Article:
Sunday, June 9, 2013

Camera Obscura's "Desire Lines" is Here, Everybody Else Go Home

Recently, Grantland's Steven Hyden wrote an article about lead singers, incorporating the site's incessant need to analyze pop culture through power rankings in order to rank various lead singers in active bands.  I don't have the time or desire to dissect the arbitrary criteria of that article, but if there's a conversation about the best lead singers in the business, then Camera Obscura's Tracyanne Campbell deserves to be in the discussion.  There's a reason why she's the focus of almost every one of the band's pictures, because it's easy to associate Camera Obscura's wistful aesthetic with its blue-eyed and glum lead singer.

Since John Henderson's departure from the band after their second album, Underachievers Please Try Harder, Campbell has taken on full vocal and lyrical duties and the band definitely feels like it has more of a singular vision.  She may have an outwardly meek presence, but her vocals are magnetic and the songs on Desire Lines, the band's fifth album, coil around each of her carefully phrased sentences.  Campbell has the uncanny ability of knowing when to elongate a word or add extra emotion to a certain syllable.  In lieu of a review, I could almost just sit you down and force you to listen to the album, interrupting every few lines to say "I mean are you kidding me?!" after every interesting line delivery.  From the aching "Oh I could bottle up this love" on the title track, the dip in the second verse of "I Missed Your Party," and the way she breathlessly crams extra words into the end of the chorus on "Every Weekday," each vocal flourish keeps the listener and the songs on their feet.  It's these choices that elevate her past the rest of the crop of indie pop vocalists.  While it may be clean, simple and sweet, Tracyanne Campbell's voice manages to display a complex emotional range.

Lyrically, Campbell has always been quite underrated as well.  Each song has a nostalgic internalized feel to them, simultaneously reminding you of your warmest comforts and greatest pains.  Camera Obscura albums have always been full of heartbreak, so perhaps that's why Campbell sings about love with a hardened guardedness ("I've been cool with you...", Campbell admits on "New Year's Resolution").  Underneath that shell, though, lies the beating heart of a romantic.  "This is Love (Feels Alright)," "Every Weekday," and "Desire Lines" are all about cracking the ice and wholeheartedly embracing the warmth of love.  Some songs also have the band's signature sarcastic wit, like "I Missed Your Party," which sounds like a begrudging apology.  Desire Lines features many shades of emotion, and they all bleed with the same intensity.  As introspective as her lyrics may be, Tracyanne Campbell has always shown keen perceptiveness towards others, and the swooning slab of melancholy on "William's Heart" makes it one of the stronger songs on the album.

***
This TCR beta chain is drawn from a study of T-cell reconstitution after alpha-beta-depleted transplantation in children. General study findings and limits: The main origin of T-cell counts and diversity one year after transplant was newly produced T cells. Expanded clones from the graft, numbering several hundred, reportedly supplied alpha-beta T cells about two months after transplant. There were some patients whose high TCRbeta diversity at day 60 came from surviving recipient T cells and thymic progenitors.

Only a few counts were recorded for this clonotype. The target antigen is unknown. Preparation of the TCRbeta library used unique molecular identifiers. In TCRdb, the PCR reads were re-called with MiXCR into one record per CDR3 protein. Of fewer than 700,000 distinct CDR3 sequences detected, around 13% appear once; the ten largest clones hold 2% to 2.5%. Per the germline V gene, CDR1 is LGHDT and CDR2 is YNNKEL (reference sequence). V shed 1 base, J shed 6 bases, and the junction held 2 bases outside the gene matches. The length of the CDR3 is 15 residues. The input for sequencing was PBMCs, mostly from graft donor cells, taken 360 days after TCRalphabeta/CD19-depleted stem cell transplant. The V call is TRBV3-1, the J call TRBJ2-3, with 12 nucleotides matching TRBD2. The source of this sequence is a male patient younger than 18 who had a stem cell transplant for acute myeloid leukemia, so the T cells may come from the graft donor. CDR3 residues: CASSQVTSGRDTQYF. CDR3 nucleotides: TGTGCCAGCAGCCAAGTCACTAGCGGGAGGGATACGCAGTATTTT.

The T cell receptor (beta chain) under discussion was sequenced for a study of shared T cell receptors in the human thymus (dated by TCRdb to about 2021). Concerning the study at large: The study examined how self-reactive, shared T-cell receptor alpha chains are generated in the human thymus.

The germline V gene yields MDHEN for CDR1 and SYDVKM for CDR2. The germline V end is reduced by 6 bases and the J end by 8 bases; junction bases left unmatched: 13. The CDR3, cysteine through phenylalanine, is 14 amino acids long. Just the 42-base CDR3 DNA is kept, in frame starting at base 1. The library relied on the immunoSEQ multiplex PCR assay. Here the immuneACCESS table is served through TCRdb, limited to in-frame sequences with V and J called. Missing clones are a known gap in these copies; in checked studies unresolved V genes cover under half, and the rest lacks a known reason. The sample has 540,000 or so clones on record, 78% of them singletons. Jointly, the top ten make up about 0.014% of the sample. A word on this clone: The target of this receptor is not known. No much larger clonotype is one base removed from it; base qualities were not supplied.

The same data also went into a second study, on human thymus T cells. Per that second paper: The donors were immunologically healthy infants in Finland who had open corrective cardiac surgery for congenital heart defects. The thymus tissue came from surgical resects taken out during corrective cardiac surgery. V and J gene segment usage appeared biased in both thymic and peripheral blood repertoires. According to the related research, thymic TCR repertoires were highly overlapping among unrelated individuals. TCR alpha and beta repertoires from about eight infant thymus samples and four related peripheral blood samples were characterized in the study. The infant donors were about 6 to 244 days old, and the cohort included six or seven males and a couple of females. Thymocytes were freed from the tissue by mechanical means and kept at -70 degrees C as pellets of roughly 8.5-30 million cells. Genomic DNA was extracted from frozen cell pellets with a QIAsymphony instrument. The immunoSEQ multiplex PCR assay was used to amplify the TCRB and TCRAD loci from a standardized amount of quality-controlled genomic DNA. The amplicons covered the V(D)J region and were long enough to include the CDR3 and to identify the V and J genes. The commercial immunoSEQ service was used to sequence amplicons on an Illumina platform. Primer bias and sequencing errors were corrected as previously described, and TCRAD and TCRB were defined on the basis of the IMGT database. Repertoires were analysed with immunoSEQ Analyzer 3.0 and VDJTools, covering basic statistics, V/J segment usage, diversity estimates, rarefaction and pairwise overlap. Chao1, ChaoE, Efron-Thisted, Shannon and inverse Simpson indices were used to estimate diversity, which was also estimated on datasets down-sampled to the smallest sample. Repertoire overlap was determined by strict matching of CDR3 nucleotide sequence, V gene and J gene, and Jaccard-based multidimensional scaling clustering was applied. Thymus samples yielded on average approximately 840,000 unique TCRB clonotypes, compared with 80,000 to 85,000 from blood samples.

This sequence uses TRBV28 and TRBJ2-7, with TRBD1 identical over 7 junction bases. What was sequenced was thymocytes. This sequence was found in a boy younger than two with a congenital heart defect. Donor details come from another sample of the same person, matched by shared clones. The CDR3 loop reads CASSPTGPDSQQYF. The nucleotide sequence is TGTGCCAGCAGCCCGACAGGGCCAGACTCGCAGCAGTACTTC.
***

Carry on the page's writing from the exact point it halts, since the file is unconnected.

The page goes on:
Campbell may get the most attention, but the rest of the members of the band are no slouches either, and they're as strong as ever on Desire Lines.  Even back in their breezier Biggest Bluest Hi-Fi days, they were always a band that kept things pretty tight, but their bigger sound emphasizes their dynamics even more.  They don't get enough credit for the way their clean and inventive guitar textures, buoyant synths, and stable low-end seem to smear together and sound just right.  Desire Lines is not as much of a leap forward as the wall of sound introduced on Let's Get Out of This Country or the cinematic pop of My Maudlin Career, but the band still finds some ways stretch their limbs.  Many of the strongest songs come from them tossing something new into the equation, from the Caribbean bop of "Every Weekday" to the full-on cabaret horns on "I Missed Your Party."  "Do It Again" even introduces a bit of disco and pulls it off successfully.  The more familiar songs are just as good too.  "New Year's Resolution," with its bright guitar squeal and cooing chorus, sounds like vintage Camera Obscura, but even more expansive.  Slow songs are still a strong point for the band -- when given the chance to breathe, they sigh accordingly, like on the torch song "This is Love (Feels Alright)."  Not to mention the veritably named "Cri Du Couer," which is a literal cry of passion with its swirling chorus, moody atmospheric synths, and loping rhythm.

Whenever Camera Obscura releases an album, it usually gets good reviews, but they're never glowing.  You certainly won't see them on many end of the year lists when December rolls around either.  It seems as if they're forever going to be that band that's being overlooked and underrated.  That's quite a shame too, because they've been making music for over a decade now and haven't had a single misstep.  After that long of a time together, many bands spoil like milk, but Camera Obscura have only gotten finer with age, like wine. This may be the best effort from a band who's already produced some of my favorite albums of all time.  It's rare that I'll listen to an album more than once a day, but I found myself dropping other things just to listen to this again.  Although the year may only be halfway over, I doubt that any album will come along and be as wonderful and delightful as Desire Lines is.

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